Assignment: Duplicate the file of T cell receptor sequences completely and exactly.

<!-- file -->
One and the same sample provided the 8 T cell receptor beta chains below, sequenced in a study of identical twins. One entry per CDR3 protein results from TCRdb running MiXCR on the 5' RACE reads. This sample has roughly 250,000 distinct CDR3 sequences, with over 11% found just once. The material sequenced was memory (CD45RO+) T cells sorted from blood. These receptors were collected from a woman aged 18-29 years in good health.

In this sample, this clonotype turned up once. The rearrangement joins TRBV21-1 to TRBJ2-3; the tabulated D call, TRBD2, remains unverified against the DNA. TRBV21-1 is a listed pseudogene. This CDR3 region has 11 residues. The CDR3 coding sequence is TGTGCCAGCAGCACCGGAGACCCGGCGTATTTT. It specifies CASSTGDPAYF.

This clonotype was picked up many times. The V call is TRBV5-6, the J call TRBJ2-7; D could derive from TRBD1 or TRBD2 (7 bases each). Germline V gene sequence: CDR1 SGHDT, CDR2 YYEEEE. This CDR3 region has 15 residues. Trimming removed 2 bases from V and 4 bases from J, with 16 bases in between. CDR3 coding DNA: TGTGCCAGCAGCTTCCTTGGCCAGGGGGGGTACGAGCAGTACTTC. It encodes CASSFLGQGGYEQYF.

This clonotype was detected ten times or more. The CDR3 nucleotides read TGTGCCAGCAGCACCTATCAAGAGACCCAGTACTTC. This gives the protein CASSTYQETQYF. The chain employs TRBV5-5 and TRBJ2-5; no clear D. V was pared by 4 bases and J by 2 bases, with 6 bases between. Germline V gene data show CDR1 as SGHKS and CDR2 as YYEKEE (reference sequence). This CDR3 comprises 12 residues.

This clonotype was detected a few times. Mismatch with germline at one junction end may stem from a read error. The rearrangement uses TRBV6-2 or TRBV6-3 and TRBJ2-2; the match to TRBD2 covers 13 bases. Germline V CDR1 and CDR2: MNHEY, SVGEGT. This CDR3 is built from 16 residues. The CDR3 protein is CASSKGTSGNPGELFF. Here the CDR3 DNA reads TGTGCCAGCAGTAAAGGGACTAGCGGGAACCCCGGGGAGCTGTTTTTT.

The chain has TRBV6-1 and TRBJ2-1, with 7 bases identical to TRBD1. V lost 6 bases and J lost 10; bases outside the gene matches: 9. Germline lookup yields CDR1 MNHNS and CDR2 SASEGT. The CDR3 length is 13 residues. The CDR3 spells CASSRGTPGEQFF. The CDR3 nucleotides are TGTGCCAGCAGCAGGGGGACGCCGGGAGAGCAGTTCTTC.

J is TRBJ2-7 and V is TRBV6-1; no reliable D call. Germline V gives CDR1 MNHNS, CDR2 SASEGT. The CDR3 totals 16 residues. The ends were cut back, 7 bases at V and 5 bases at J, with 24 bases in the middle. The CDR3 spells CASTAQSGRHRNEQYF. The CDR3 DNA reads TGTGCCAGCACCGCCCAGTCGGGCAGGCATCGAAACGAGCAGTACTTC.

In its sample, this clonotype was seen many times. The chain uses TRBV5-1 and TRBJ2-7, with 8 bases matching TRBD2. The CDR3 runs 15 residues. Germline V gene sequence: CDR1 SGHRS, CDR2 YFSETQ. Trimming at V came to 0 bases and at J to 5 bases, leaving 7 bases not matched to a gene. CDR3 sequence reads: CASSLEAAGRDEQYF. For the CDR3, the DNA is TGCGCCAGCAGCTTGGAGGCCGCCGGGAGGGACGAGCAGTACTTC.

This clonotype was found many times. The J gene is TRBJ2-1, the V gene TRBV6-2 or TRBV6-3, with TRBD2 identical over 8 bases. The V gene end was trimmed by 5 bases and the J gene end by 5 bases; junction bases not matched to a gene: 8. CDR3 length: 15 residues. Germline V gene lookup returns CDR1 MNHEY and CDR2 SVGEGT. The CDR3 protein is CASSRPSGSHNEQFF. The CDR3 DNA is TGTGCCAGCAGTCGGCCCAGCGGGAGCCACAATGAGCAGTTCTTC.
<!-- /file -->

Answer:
One and the same sample provided the 8 T cell receptor beta chains below, sequenced in a study of identical twins. One entry per CDR3 protein results from TCRdb running MiXCR on the 5' RACE reads. This sample has roughly 250,000 distinct CDR3 sequences, with over 11% found just once. The material sequenced was memory (CD45RO+) T cells sorted from blood. These receptors were collected from a woman aged 18-29 years in good health.

In this sample, this clonotype turned up once. The rearrangement joins TRBV21-1 to TRBJ2-3; the tabulated D call, TRBD2, remains unverified against the DNA. TRBV21-1 is a listed pseudogene. This CDR3 region has 11 residues. The CDR3 coding sequence is TGTGCCAGCAGCACCGGAGACCCGGCGTATTTT. It specifies CASSTGDPAYF.

This clonotype was picked up many times. The V call is TRBV5-6, the J call TRBJ2-7; D could derive from TRBD1 or TRBD2 (7 bases each). Germline V gene sequence: CDR1 SGHDT, CDR2 YYEEEE. This CDR3 region has 15 residues. Trimming removed 2 bases from V and 4 bases from J, with 16 bases in between. CDR3 coding DNA: TGTGCCAGCAGCTTCCTTGGCCAGGGGGGGTACGAGCAGTACTTC. It encodes CASSFLGQGGYEQYF.

This clonotype was detected ten times or more. The CDR3 nucleotides read TGTGCCAGCAGCACCTATCAAGAGACCCAGTACTTC. This gives the protein CASSTYQETQYF. The chain employs TRBV5-5 and TRBJ2-5; no clear D. V was pared by 4 bases and J by 2 bases, with 6 bases between. Germline V gene data show CDR1 as SGHKS and CDR2 as YYEKEE (reference sequence). This CDR3 comprises 12 residues.

This clonotype was detected a few times. Mismatch with germline at one junction end may stem from a read error. The rearrangement uses TRBV6-2 or TRBV6-3 and TRBJ2-2; the match to TRBD2 covers 13 bases. Germline V CDR1 and CDR2: MNHEY, SVGEGT. This CDR3 is built from 16 residues. The CDR3 protein is CASSKGTSGNPGELFF. Here the CDR3 DNA reads TGTGCCAGCAGTAAAGGGACTAGCGGGAACCCCGGGGAGCTGTTTTTT.

The chain has TRBV6-1 and TRBJ2-1, with 7 bases identical to TRBD1. V lost 6 bases and J lost 10; bases outside the gene matches: 9. Germline lookup yields CDR1 MNHNS and CDR2 SASEGT. The CDR3 length is 13 residues. The CDR3 spells CASSRGTPGEQFF. The CDR3 nucleotides are TGTGCCAGCAGCAGGGGGACGCCGGGAGAGCAGTTCTTC.

J is TRBJ2-7 and V is TRBV6-1; no reliable D call. Germline V gives CDR1 MNHNS, CDR2 SASEGT. The CDR3 totals 16 residues. The ends were cut back, 7 bases at V and 5 bases at J, with 24 bases in the middle. The CDR3 spells CASTAQSGRHRNEQYF. The CDR3 DNA reads TGTGCCAGCACCGCCCAGTCGGGCAGGCATCGAAACGAGCAGTACTTC.

In its sample, this clonotype was seen many times. The chain uses TRBV5-1 and TRBJ2-7, with 8 bases matching TRBD2. The CDR3 runs 15 residues. Germline V gene sequence: CDR1 SGHRS, CDR2 YFSETQ. Trimming at V came to 0 bases and at J to 5 bases, leaving 7 bases not matched to a gene. CDR3 sequence reads: CASSLEAAGRDEQYF. For the CDR3, the DNA is TGCGCCAGCAGCTTGGAGGCCGCCGGGAGGGACGAGCAGTACTTC.

This clonotype was found many times. The J gene is TRBJ2-1, the V gene TRBV6-2 or TRBV6-3, with TRBD2 identical over 8 bases. The V gene end was trimmed by 5 bases and the J gene end by 5 bases; junction bases not matched to a gene: 8. CDR3 length: 15 residues. Germline V gene lookup returns CDR1 MNHEY and CDR2 SVGEGT. The CDR3 protein is CASSRPSGSHNEQFF. The CDR3 DNA is TGTGCCAGCAGTCGGCCCAGCGGGAGCCACAATGAGCAGTTCTTC.